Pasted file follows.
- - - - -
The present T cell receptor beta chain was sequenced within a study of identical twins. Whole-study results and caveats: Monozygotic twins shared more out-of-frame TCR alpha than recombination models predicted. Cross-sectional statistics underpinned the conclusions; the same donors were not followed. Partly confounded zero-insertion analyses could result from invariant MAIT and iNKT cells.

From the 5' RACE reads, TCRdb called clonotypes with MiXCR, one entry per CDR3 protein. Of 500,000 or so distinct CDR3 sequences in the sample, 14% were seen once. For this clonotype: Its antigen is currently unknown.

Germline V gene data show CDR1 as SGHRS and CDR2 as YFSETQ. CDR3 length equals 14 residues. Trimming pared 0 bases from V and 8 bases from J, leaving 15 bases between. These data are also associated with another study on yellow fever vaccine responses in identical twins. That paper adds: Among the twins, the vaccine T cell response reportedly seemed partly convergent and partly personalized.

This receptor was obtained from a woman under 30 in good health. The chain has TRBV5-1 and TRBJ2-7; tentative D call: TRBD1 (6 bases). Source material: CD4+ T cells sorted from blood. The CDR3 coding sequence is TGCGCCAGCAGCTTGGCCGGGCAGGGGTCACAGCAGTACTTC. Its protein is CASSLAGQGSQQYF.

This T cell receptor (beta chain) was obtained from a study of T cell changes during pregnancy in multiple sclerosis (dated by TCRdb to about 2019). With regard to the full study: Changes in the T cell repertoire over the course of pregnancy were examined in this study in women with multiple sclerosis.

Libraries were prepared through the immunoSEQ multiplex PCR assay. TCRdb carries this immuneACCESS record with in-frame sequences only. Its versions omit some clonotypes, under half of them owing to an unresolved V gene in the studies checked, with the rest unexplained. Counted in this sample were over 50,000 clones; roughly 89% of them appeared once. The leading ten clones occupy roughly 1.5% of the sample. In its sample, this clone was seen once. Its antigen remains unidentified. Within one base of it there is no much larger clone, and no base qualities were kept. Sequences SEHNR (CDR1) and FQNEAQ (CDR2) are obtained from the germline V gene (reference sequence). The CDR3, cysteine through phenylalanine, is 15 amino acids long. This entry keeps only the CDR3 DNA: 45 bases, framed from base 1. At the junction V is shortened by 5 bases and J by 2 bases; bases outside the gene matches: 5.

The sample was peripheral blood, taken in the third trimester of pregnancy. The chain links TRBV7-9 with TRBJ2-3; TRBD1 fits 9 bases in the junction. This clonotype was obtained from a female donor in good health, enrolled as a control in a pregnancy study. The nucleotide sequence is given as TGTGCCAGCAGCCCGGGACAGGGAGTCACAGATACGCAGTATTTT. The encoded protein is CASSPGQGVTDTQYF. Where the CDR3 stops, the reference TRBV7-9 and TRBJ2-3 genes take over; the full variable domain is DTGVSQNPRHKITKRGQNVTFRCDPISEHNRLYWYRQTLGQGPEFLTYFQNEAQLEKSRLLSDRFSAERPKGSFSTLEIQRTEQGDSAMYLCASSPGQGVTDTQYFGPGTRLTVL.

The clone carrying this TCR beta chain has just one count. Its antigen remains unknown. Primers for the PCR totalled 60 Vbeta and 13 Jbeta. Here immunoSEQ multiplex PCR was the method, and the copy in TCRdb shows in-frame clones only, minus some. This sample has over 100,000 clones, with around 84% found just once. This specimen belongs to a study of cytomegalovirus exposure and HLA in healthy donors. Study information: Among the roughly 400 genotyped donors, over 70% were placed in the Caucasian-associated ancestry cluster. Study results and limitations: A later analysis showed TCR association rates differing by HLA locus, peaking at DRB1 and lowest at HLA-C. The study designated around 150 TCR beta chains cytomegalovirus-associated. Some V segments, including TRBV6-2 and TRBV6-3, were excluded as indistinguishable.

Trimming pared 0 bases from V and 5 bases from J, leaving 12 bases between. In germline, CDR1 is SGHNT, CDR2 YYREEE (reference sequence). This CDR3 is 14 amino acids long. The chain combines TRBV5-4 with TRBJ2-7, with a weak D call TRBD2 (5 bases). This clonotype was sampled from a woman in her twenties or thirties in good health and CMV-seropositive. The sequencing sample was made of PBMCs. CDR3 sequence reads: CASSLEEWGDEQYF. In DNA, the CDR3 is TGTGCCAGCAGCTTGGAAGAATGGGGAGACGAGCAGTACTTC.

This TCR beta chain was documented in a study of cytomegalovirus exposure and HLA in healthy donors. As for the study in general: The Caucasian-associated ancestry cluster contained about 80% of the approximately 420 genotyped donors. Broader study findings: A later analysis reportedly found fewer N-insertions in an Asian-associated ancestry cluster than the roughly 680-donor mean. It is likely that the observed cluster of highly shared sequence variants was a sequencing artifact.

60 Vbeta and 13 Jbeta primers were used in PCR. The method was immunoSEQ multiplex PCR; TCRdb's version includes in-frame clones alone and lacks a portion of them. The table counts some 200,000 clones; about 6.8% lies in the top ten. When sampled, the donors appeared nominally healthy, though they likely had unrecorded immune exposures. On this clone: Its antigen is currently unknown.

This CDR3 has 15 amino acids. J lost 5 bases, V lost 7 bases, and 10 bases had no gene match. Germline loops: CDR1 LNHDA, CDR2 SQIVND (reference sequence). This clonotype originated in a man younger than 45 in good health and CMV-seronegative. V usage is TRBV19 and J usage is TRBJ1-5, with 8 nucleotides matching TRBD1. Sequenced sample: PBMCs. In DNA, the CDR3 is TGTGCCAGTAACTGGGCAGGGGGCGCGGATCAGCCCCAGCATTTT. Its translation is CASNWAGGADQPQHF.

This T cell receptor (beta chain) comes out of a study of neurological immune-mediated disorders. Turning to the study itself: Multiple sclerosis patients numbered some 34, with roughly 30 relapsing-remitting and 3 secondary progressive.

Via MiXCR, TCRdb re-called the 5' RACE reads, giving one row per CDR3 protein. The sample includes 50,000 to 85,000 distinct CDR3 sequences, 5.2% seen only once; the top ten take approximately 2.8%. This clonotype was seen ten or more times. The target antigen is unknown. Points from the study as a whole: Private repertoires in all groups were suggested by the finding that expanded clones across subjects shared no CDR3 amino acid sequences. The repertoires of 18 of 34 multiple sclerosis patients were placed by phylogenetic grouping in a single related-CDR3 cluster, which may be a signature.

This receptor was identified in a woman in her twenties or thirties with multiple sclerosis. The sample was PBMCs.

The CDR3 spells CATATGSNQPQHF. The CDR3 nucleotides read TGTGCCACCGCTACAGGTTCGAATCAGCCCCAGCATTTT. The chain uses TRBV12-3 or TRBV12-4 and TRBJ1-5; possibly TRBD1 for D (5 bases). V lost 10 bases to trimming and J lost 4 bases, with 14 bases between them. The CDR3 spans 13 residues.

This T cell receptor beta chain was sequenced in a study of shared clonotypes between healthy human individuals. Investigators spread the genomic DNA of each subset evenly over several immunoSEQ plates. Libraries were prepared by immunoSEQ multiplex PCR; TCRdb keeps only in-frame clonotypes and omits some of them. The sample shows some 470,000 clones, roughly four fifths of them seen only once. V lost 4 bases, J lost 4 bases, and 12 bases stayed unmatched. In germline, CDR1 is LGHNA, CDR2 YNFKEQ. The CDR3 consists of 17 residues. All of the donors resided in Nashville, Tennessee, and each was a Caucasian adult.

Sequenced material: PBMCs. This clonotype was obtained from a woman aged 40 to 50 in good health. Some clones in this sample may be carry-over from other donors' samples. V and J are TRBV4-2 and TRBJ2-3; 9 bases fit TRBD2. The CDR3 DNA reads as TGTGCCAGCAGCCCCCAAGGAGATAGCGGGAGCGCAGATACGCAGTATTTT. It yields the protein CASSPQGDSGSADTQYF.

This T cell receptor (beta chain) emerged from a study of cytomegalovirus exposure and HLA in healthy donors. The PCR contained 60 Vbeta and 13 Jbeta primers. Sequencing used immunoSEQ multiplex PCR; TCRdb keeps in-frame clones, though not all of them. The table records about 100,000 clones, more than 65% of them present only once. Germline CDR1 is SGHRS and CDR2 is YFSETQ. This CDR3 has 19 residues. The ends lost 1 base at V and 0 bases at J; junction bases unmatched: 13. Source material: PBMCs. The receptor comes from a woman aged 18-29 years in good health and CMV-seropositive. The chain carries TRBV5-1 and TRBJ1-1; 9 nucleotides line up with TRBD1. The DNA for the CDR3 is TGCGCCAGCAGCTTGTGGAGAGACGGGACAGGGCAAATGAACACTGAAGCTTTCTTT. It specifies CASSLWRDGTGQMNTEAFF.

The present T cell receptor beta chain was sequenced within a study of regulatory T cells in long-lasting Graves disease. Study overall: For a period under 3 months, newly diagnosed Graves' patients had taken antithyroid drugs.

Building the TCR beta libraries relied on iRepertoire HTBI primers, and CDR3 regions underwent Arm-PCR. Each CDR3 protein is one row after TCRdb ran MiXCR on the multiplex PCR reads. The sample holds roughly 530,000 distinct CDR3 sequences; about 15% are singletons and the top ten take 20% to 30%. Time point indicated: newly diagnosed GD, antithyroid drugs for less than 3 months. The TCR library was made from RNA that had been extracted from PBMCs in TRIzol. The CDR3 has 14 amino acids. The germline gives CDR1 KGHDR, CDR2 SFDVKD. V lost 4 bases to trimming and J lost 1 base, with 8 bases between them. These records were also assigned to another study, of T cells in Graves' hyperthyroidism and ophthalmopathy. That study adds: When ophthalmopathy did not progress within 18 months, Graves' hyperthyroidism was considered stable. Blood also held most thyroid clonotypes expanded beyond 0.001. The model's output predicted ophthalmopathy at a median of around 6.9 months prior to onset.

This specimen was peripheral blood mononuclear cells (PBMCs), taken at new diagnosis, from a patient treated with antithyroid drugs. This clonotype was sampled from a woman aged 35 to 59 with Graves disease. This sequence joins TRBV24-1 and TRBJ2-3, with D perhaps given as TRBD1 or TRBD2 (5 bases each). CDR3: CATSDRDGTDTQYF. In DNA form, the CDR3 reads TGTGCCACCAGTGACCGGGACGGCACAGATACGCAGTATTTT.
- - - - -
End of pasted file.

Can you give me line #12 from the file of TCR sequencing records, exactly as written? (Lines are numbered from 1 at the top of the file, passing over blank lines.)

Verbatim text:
This CDR3 has 15 amino acids. J lost 5 bases, V lost 7 bases, and 10 bases had no gene match. Germline loops: CDR1 LNHDA, CDR2 SQIVND (reference sequence). This clonotype originated in a man younger than 45 in good health and CMV-seronegative. V usage is TRBV19 and J usage is TRBJ1-5, with 8 nucleotides matching TRBD1. Sequenced sample: PBMCs. In DNA, the CDR3 is TGTGCCAGTAACTGGGCAGGGGGCGCGGATCAGCCCCAGCATTTT. Its translation is CASNWAGGADQPQHF.